The University of Pennsylvania announced a $224 million financial-aid budget for 2017-2018—the largest in the University’s history —while increasing total undergraduate charges by 3.9 percent.
Since Amy Gutmann became Penn’s president in 2004, Penn’s financial-aid budget has grown by 171 percent, and the University has awarded $2 billion in undergraduate aid to a total of 17,253 students.
Penn is the largest US university with a need-blind admissions policy and grant-based financial aid for undergraduates. Upon admission, Penn determines students’ financial need, then reduces the cost of tuition, room and board and fees through University grants and work-study jobs. These grants, made up largely from Penn’s funds as well as federal and state grants, do not require repayment. This current academic year, 46 percent of Penn undergraduate students received need-based grants from the University, with the average grant for students estimated at $45,368.
“Approaching the tenth anniversary of establishing grant-based financial aid among the highest of our priorities, Penn’s Ivy League education is more accessible and affordable to students with the greatest promise from all backgrounds than ever before,” said Penn President Gutmann. “Doubling the number of first-generation college students is just one among the many educational and societal benefits that flow from Penn’s doubling of financial aid and our outreach efforts, which we continually strengthen. As the first in my family to attend college, I understand the transformative impact that affordable access to high quality higher education can have. It is the single greatest gateway to economic opportunity and has an indelible impact on society. This is the enduring value fueling Penn’s grant-based financial aid program.”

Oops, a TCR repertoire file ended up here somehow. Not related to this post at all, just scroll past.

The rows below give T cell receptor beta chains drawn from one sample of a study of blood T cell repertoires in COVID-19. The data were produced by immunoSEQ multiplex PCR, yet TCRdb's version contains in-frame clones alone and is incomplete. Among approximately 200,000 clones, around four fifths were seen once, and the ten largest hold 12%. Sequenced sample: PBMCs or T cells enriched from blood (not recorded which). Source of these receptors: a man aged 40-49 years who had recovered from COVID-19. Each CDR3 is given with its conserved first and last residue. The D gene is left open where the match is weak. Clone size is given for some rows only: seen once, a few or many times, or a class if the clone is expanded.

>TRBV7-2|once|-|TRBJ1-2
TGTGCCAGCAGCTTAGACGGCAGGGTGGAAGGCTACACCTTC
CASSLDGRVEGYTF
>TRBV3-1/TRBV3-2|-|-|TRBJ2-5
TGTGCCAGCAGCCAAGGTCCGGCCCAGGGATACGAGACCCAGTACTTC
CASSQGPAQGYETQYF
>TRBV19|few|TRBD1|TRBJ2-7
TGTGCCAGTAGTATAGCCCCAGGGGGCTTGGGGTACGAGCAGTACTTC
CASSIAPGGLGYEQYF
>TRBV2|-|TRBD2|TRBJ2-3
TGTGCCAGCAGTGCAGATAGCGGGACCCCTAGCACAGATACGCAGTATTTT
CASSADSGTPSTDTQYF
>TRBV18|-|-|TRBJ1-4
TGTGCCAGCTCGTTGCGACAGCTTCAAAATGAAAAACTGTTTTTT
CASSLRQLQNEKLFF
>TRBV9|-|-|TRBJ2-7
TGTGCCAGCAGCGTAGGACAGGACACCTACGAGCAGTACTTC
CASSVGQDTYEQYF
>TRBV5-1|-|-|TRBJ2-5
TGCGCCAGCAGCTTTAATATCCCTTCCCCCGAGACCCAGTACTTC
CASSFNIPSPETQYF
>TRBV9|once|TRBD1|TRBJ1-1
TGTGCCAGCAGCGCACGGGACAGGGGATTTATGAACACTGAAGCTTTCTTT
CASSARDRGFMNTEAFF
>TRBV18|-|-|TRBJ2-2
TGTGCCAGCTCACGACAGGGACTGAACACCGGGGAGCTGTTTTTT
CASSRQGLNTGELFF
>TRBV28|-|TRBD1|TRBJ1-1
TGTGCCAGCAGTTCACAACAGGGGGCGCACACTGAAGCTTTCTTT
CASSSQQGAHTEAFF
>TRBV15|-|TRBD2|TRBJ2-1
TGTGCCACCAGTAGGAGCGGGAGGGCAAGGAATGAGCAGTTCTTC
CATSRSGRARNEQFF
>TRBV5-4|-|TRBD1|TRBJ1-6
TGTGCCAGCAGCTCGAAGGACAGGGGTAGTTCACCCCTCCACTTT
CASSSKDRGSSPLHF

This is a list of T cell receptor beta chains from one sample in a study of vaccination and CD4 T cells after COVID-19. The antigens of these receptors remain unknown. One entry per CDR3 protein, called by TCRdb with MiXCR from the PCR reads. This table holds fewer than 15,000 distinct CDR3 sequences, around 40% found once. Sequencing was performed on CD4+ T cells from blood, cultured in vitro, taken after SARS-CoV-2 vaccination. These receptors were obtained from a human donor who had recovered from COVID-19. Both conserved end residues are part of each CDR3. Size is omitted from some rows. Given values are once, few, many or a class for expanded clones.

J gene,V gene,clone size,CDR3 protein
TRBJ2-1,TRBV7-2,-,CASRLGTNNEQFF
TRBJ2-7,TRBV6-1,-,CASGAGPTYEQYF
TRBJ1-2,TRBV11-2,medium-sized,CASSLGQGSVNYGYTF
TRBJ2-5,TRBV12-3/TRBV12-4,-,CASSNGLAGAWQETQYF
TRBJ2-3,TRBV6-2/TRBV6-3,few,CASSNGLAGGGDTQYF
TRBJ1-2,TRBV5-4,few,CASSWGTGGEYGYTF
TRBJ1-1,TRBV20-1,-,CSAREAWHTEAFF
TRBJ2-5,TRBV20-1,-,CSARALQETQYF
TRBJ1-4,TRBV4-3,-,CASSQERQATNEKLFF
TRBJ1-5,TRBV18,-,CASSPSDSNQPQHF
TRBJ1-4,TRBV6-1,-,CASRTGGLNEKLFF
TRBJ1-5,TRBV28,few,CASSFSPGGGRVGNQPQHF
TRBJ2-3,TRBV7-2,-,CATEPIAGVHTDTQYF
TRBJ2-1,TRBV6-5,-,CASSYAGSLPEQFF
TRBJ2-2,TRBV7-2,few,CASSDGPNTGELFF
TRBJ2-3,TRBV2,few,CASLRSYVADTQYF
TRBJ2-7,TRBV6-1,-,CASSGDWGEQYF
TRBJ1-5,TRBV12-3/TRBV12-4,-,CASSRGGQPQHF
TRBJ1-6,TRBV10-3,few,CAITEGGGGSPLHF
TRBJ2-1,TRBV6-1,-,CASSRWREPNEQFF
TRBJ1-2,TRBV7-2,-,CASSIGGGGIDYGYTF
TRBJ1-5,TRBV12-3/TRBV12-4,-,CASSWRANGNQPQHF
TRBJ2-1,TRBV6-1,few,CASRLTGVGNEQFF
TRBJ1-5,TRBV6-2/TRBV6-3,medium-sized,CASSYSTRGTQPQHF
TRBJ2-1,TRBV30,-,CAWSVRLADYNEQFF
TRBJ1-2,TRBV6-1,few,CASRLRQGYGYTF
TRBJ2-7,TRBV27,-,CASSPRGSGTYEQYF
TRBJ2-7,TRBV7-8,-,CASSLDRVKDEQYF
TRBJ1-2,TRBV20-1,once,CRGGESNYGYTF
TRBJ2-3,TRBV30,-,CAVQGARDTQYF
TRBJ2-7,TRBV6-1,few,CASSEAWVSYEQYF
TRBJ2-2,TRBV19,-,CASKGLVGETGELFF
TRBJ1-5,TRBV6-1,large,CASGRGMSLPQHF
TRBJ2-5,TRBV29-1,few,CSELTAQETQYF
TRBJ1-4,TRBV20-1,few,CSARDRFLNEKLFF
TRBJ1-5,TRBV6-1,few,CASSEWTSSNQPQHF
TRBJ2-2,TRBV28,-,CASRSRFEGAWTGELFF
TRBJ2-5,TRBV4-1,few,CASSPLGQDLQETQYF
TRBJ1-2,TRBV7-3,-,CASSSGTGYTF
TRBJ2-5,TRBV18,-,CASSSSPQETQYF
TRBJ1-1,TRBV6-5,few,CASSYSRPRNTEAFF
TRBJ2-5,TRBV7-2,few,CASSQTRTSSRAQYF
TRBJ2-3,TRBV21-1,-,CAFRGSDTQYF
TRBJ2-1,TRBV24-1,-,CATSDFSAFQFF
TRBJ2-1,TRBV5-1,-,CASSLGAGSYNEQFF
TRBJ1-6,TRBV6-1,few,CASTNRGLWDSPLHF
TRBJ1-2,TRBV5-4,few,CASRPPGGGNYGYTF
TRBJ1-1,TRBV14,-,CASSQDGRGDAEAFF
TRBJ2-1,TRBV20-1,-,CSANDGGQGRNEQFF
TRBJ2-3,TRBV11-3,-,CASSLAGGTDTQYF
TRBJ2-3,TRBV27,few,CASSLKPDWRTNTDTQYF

Penn’s grant-based financial aid initiative supports the University’s long-standing commitment to its need-blind admissions policy, which means students are accepted based on academic achievement, regardless of their ability to pay.
Financial aid packages are determined based on the cost of attendance for 2017-2018, which includes tuition, fees, room and board, books, supplies, transportation and personal expenses. For 2017-2018 undergraduate tuition will increase to $47,416 from $45,556; room and board will increase to $15,066 from $14,536; and fees will increase to $6,118 from $5,908.
Demonstrating Penn’s commitment to supporting a socio-economically diverse student body, 48 percent of aided students receiving grants in the academic year 2016-2017 were awarded more than $50,000. Most undergraduate students with a family income of less than $40,000 received grant-based aid covering the total cost of tuition, room and board and fees. Ninety-four percent of undergraduate students with a family income of $180,000 or less received grant assistance.
Penn’s grant-based financial aid program is aligned with the inclusion goals outlined in the Penn Compact 2020 Presidential Initiatives, which include a comprehensive effort to raise additional funding for the endowment to support undergraduate financial aid as well as graduate and professional student aid. At Penn, one in eight members of the class of 2020 are first generation, up from one in 20 in 2004, reflecting success with inclusion goals.
Additional information on undergraduate financial aid at Penn is available at www.sfs.upenn.edu